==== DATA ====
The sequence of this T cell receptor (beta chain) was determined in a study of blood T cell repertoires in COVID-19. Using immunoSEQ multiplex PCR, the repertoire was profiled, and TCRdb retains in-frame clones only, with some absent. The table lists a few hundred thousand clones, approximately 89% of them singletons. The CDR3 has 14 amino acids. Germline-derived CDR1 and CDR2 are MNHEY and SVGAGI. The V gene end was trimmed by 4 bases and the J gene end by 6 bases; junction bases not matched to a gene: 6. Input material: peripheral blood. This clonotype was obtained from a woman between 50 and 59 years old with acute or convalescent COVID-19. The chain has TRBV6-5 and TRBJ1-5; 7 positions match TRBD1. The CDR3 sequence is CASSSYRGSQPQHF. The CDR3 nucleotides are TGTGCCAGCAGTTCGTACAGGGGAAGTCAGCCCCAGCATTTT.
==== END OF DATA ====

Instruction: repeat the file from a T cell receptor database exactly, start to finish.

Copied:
The sequence of this T cell receptor (beta chain) was determined in a study of blood T cell repertoires in COVID-19. Using immunoSEQ multiplex PCR, the repertoire was profiled, and TCRdb retains in-frame clones only, with some absent. The table lists a few hundred thousand clones, approximately 89% of them singletons. The CDR3 has 14 amino acids. Germline-derived CDR1 and CDR2 are MNHEY and SVGAGI. The V gene end was trimmed by 4 bases and the J gene end by 6 bases; junction bases not matched to a gene: 6. Input material: peripheral blood. This clonotype was obtained from a woman between 50 and 59 years old with acute or convalescent COVID-19. The chain has TRBV6-5 and TRBJ1-5; 7 positions match TRBD1. The CDR3 sequence is CASSSYRGSQPQHF. The CDR3 nucleotides are TGTGCCAGCAGTTCGTACAGGGGAAGTCAGCCCCAGCATTTT.